Nursing home abuse has become such a wide spread problem that some states are looking to crack down on offenders. Citing an increase in abuse of the elderly and vulnerable, some state lawmakers have advocated for adding persons convicted of elder abuse to a registry of offenders similar to the registry of sex offenders. While this new law would not increase penalties or make any new conduct criminal, it could go a long way in deterring and preventing future incidents of nursing home abuse and neglect.
Unfortunately, most states do not have such laws in place and it appears that nursing home abuse is still on the rise. That is why it is important for family members with loved ones in nursing homes to pay attention to how their relatives are being treated.
What are some signs that someone I care about is the victim of nursing home abuse or neglect?
Stay in frequent contact with any relative or loved one in a nursing home. Make time to speak with them and make sure the staff knows you are present and that you care. You presence alone could serve as a valuable deterrent to potential abuse. Furthermore, carefully watch for signs of abuse: Warning sings include bruising, unexplained falls, bed sores (also known as pressure sores or pressure ulcers) and incidents of septic shock. If your loved one is a fall risk, proper precautions should be taken. Bed sores should be a rarity and should not ever advance past stage two. Septic shock, which almost always occurs from a lack of proper sanitation, should also be a rare occurrence. If a bed sore or septic shock results in hospitalization and/or extensive treatment, you are right to have serious concerns. If you suspect abuse, contact appropriate state agencies and speak with an attorney experienced in handling such cases.
Nursing Home Negligence Lawyers in NJ and PA
The Nursing home negligence Lawyers at the Mininno Law Firm are experienced in handling nursing home neglect cases. They will fight for you! Contact the Mininno Law Office for a free case evaluation, or call for a free consultation at (856) 833-0600 in New Jersey or (215) 567-2380 in Pennsylvania.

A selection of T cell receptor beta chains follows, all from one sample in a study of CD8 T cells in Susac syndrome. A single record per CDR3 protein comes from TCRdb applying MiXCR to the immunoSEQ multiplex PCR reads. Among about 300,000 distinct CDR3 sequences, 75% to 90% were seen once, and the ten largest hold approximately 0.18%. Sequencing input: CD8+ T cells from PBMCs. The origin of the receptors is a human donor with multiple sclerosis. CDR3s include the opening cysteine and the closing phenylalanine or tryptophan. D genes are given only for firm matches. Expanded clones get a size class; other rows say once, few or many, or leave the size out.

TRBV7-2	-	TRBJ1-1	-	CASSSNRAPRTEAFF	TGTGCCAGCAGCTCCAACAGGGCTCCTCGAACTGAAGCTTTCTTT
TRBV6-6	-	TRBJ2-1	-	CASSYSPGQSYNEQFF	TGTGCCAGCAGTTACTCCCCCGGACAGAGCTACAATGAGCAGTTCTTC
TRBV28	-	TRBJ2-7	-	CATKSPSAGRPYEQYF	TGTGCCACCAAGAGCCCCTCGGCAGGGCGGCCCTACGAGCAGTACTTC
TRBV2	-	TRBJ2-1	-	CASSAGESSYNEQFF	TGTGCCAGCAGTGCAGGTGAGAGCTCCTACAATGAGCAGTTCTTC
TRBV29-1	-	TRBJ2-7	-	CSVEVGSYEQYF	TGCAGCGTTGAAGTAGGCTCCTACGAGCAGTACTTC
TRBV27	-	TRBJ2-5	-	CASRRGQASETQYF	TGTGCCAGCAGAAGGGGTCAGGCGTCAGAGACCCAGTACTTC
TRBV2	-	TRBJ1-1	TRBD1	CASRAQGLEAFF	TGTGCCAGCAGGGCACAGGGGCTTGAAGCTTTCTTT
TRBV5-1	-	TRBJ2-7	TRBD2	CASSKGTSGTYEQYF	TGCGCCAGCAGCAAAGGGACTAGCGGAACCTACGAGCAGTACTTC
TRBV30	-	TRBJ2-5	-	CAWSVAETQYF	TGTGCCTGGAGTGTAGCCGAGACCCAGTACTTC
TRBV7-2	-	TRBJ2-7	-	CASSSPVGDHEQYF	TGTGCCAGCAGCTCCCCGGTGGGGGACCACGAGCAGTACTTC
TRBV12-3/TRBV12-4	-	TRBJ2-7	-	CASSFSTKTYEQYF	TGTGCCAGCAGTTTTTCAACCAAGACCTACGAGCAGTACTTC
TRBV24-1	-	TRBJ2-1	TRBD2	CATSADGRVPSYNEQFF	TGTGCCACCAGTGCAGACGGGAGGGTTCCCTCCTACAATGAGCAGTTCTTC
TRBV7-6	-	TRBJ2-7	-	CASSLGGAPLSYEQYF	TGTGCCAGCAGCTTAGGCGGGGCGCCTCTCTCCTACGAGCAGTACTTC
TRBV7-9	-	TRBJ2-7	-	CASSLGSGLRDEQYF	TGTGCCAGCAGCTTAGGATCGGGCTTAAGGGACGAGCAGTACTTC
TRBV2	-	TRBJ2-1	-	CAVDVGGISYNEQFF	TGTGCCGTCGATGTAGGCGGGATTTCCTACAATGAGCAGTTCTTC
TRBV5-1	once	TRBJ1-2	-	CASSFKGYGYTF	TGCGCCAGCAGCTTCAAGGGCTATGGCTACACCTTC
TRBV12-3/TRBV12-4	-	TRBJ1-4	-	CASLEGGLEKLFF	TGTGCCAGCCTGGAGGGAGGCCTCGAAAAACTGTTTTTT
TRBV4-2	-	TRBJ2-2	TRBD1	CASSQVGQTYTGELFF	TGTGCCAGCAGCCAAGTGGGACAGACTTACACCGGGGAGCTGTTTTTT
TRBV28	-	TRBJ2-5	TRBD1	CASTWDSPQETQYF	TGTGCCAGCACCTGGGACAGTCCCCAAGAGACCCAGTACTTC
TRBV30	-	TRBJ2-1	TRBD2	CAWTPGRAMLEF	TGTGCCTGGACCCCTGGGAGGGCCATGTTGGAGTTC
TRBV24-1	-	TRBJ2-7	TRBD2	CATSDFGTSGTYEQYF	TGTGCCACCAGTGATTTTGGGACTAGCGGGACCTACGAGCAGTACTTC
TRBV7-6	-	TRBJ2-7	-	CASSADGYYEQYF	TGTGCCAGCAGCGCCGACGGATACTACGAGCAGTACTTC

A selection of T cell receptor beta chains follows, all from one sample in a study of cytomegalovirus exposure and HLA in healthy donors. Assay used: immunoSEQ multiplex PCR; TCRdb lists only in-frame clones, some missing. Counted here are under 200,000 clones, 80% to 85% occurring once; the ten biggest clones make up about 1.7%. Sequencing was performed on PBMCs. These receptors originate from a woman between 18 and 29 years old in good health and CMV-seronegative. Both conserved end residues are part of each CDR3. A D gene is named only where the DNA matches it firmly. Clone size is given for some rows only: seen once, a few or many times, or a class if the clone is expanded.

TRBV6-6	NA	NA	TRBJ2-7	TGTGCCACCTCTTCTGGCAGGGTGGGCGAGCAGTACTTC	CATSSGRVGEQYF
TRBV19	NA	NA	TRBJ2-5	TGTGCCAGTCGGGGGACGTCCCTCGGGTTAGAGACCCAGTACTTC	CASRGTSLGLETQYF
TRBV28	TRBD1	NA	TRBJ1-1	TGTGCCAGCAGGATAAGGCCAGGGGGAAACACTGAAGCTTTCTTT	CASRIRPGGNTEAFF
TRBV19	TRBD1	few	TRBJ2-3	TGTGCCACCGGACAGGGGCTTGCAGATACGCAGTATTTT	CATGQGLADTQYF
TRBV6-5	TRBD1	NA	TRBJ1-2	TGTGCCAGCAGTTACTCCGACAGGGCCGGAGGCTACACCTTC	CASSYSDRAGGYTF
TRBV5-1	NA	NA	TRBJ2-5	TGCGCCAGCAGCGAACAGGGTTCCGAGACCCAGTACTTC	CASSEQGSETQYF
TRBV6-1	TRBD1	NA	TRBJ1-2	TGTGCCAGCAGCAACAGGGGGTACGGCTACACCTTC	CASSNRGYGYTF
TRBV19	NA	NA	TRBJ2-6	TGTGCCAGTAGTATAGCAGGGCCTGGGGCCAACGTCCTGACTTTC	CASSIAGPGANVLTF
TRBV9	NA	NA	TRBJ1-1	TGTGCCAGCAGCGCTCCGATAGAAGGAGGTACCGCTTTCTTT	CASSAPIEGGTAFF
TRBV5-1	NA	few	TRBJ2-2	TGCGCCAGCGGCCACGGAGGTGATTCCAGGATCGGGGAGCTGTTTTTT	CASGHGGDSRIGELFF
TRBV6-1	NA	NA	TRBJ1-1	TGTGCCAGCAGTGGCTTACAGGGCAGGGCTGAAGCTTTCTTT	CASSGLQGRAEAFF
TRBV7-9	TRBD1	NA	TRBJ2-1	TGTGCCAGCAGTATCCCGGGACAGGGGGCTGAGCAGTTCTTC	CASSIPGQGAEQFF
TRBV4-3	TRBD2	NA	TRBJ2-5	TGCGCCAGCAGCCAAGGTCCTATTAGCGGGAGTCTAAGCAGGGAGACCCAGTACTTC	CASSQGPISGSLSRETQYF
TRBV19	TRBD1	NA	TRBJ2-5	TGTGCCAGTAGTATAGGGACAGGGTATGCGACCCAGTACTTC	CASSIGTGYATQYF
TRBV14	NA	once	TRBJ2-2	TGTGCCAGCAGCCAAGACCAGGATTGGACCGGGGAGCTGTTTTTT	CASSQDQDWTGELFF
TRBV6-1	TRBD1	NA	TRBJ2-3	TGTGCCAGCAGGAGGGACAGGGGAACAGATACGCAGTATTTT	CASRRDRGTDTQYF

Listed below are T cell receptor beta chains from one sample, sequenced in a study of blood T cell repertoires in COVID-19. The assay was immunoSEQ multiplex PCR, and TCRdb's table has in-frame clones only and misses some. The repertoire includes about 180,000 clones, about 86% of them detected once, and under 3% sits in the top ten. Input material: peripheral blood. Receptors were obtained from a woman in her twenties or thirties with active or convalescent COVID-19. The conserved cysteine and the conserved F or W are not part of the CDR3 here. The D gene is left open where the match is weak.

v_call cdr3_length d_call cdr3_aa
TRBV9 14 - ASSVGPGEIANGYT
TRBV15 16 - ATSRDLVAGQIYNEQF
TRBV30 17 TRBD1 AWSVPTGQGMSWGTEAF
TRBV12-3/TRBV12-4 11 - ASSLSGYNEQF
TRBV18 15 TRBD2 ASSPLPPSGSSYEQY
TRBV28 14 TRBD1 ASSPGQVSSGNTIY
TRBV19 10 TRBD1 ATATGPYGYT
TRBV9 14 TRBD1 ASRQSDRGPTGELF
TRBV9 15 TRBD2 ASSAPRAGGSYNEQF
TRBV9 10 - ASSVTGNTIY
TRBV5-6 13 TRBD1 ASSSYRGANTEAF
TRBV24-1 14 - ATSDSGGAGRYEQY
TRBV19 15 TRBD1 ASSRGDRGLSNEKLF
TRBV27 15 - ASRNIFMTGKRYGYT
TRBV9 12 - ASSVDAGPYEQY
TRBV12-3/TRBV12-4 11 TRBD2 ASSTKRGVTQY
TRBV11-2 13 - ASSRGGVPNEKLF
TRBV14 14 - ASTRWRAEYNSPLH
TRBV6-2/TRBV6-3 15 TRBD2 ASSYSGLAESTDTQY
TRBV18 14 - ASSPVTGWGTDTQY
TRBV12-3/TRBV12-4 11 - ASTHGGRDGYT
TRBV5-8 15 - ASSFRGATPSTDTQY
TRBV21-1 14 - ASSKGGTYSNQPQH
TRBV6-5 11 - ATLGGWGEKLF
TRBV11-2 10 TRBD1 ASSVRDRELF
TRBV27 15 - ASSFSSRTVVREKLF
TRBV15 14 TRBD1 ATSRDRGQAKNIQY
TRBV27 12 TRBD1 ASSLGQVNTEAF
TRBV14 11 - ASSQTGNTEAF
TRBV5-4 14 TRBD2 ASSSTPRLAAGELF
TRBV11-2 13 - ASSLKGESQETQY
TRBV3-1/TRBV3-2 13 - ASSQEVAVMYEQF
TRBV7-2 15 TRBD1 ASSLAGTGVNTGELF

On Friday, June 23rd, a Superior Court judge decided not to overturn a civil jury’s decision to rule against medical malpractice on the part of surgeon Dr. Richard Marfuggi. The Daily Record, a local newspaper in New Jersey, explained that Marfuggi is a renowned plastic surgeon, who specializes in breast implant and reduction surgeries. Deborah Wrede, the patient, claims that Marfuggi left her “mutilated and flat chested,” reported the Record.
Regardless of the particulars, this case’s broader implications of cosmetic surgery and medical malpractice may continue to be a point of contention in New Jersey courts. The question for a jury in a medical malpractice case is whether or not a doctor deviated from the standard of care that any reasonably prudent doctor would hold him or herself to in the same or similar situation. The interesting part of this case is that it focuses on cosmetic surgery, not critical surgery. For critical surgery, courts have ruled to expose a brightline standard, making the jobs of future juries less speculative. For an extreme example, imagine a minor surgery, such as the removal of a benign cyst, which results in the death of a healthy patient. It seems relatively clear that this would be gross malpractice, because no patient should die in that situation.
Here, in the cosmetic realm, this jury has espoused through its ruling that, whether or not a doctor meets the specifications of a patient, he or she may still be acting “prudently.” It does not seem reasonable for a patient to be so displeased with cosmetic work that she would say of herself to be “mutilated,” yet still have to pay a doctor for his so-called “prudent” work. Breast reduction surgery seems to be a fairly common surgery in this day and age. If this case is seen as precedence for cases to come, it may be hard for displeased patients of cosmetic surgeons to win civil suits against them. Fortunately, in the counter, if this trend continues, then low quality surgeons will likely lose their business altogether, because of the patient’s inability to protect themselves from possible malpractice. Perhaps this case can teach both doctors and patients a lesson.
Free Legal Advice: Medical Malpractice